The expandability of the eye in childhood myopia

Schmid, Katrina L., Li, Roger W.H., Edwards, Marion H., & Lew, John K.F. (2003) The expandability of the eye in childhood myopia. Current Eye Research, 26(2), pp. 65-71.

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PURPOSE: While intraocular pressure has been shown to have some influence on eye growth, the stress exerted on the outer wall of the eye and the rigidity of the outer coats of the eye may be of greater importance. No studies have assessed the significance of both of these variables in terms of childhood myopia and its progression. METHODS: Twenty myopic and twenty non-myopic children aged 8 to 12 years participated in the study. Refractive error (including refractive error shift over the past year), ocular dimensions (anterior chamber, lens thickness, vitreous chamber, axial length), intraocular pressure, equatorial scleral rigidity, and outer wall thickness were measured for right eyes. Outer wall stress was calculated using the approximation, p = IOP*r/2t. RESULTS: The myopic group was 3.43 D more myopic and had 1.43 mm longer eyes on average than the non-myopic group. The myopic children had experienced a mean refractive shift of -0.30 D/yr over the past year. Equatorial wall thickness was significantly less in myopes than non-myopes (difference of 0.09 mm, p = 0.02) and in the combined sample was correlated to refractive error (r = 0.312, p = 0.05), but not refractive error shift. Ocular rigidity and eye wall stress values were similar in the two groups. The refractive shift increased as wall stress increased both in the combined sample (r = -0.386, n = 35, p = 0.022) and the myopic group (r = -0.600, n = 16, p = 0.014). CONCLUSION: We did not find large differences in wall thickness, ocular rigidity, or wall stress in myopic and non-myopic children. While reduced ocular rigidity, increased wall stress and scleral thinning may have a role in myopia progression in childhood we were not able to clearly show this in our study of 40 children.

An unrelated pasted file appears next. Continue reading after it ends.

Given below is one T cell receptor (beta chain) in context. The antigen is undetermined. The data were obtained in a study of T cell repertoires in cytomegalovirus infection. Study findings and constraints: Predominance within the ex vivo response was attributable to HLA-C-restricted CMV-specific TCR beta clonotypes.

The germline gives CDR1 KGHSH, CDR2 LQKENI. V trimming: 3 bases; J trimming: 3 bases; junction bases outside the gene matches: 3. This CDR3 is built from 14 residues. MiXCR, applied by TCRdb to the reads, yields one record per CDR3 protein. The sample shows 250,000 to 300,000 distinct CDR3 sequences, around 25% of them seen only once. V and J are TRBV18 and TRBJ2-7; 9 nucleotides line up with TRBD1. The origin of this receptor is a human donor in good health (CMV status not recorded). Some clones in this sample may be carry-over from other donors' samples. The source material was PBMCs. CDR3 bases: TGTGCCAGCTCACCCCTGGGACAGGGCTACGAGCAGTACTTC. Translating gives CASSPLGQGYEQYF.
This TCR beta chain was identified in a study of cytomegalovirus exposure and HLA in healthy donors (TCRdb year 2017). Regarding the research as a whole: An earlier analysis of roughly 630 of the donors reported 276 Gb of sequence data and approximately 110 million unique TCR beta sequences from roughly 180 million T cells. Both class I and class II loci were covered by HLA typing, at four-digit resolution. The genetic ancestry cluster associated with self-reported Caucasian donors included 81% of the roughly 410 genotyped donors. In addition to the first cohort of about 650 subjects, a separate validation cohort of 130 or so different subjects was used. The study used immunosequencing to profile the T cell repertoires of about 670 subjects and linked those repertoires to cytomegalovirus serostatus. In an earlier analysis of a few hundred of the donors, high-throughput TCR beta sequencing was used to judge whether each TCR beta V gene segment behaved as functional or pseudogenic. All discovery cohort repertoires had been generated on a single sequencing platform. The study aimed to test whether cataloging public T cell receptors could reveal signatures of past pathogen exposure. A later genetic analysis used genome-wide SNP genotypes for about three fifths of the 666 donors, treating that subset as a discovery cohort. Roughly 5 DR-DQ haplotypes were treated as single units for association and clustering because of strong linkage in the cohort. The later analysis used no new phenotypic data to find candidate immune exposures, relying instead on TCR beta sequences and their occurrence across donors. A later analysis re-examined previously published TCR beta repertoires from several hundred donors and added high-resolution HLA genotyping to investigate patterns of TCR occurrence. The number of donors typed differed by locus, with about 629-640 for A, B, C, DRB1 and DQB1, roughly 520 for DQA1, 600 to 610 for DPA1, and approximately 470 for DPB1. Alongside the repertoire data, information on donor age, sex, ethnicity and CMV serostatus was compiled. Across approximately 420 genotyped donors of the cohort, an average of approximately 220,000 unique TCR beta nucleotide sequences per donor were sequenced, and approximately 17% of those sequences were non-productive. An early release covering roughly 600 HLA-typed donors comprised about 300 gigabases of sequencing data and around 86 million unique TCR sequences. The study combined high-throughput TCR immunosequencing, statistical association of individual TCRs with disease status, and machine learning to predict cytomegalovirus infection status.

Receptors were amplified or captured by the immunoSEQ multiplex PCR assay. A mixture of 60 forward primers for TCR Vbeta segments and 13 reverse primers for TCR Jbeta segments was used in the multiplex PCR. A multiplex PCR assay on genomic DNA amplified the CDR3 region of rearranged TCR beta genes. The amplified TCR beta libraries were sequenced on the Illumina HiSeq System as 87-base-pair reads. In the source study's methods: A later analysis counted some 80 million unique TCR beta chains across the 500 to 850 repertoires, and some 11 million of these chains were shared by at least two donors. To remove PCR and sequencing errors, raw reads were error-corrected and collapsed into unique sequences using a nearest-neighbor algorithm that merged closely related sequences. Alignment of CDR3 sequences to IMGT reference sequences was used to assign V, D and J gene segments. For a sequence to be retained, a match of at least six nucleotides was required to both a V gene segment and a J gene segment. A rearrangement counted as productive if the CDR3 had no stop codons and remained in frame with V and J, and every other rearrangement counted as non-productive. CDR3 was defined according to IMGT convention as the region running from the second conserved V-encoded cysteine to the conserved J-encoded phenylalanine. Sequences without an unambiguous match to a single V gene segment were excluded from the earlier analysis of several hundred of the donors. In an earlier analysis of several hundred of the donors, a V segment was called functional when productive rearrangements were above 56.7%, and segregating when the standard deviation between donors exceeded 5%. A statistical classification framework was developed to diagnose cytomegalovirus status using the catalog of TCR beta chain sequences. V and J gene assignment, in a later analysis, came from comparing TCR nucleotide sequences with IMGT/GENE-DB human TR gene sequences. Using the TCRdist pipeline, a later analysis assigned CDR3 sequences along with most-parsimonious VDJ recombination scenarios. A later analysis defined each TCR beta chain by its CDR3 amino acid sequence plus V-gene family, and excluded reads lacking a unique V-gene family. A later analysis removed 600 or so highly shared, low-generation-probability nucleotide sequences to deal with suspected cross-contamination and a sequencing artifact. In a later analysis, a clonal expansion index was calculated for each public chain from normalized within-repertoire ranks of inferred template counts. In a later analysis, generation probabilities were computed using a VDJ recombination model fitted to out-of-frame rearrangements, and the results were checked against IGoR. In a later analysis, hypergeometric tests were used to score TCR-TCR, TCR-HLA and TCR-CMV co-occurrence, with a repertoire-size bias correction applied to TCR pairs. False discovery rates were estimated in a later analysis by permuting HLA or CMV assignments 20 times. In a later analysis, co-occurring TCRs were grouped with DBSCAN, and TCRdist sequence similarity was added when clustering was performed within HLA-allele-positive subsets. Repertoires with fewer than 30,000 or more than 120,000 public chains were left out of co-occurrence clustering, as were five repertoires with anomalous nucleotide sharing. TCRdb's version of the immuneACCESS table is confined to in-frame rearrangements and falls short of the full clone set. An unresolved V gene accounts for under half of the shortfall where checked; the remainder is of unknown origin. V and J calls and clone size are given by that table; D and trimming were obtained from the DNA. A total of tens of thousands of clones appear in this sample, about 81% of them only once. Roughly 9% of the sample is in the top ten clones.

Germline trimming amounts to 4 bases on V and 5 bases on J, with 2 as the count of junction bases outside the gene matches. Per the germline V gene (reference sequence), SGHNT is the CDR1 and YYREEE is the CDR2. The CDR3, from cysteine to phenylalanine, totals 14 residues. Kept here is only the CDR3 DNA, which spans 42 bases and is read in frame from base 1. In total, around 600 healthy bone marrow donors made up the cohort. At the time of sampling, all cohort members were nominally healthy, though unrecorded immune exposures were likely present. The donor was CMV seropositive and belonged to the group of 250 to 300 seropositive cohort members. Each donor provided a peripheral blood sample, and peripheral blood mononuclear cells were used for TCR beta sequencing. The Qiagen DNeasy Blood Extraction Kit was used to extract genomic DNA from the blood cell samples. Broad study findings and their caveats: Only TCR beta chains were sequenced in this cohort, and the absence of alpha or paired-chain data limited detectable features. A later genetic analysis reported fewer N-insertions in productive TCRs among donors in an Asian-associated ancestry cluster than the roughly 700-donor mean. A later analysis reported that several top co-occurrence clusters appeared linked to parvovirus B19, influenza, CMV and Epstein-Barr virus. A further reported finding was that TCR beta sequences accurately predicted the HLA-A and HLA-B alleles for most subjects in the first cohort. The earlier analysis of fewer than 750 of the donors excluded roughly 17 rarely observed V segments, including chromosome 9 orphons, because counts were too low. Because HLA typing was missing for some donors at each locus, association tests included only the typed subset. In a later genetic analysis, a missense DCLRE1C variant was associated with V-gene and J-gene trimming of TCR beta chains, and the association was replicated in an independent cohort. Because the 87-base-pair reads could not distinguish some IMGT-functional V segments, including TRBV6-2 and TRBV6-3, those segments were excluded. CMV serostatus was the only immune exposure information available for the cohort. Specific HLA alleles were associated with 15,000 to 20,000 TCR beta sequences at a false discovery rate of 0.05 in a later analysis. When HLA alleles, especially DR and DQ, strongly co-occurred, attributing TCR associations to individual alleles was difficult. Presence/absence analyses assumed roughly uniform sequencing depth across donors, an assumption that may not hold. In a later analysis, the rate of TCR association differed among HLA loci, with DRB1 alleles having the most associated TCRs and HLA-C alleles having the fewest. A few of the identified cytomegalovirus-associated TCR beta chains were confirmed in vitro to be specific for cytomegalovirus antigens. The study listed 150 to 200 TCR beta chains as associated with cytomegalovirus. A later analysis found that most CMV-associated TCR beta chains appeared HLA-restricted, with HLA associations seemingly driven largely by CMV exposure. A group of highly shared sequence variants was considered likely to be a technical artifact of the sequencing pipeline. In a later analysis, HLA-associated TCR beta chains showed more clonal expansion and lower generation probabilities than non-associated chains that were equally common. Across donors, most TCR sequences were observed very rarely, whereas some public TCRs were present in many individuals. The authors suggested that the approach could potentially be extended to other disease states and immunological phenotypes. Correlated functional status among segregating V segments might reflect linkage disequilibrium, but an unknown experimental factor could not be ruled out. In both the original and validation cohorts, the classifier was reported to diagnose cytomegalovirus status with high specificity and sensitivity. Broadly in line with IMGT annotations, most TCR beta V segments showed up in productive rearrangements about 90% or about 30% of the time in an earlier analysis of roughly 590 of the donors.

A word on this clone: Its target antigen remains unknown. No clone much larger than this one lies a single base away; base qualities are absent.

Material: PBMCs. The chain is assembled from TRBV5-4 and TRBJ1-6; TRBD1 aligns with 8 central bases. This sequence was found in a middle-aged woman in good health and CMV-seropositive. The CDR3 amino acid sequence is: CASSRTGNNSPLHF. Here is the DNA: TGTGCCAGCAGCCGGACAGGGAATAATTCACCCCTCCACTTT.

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ID Code: 4260
Item Type: Journal Article
Refereed: Yes
Additional Information: For more information, please refer to the journal’s website (see link) or contact the author. Author contact details:
Keywords: Ocular Physiology, Stress, Mechanical, Eye/, growth & development, Myopia/, physiopathology, Sclera/, physiopathology, Child, Female, Humans, Intraocular Pressure/physiology, Male, Research Support, Non, U, S, Gov't
DOI: 10.1076/ceyr.
ISSN: 1460-2202
Subjects: Australian and New Zealand Standard Research Classification > MEDICAL AND HEALTH SCIENCES (110000) > OPTOMETRY AND OPHTHALMOLOGY (111300)
Divisions: Current > QUT Faculties and Divisions > Faculty of Health
Current > Institutes > Institute of Health and Biomedical Innovation
Copyright Owner: Copyright 2003 Taylor & Francis
Copyright Statement: First published in Current Eye Research 26(2):pp. 65-71.
Deposited On: 15 Jun 2006 00:00
Last Modified: 29 Feb 2012 13:01

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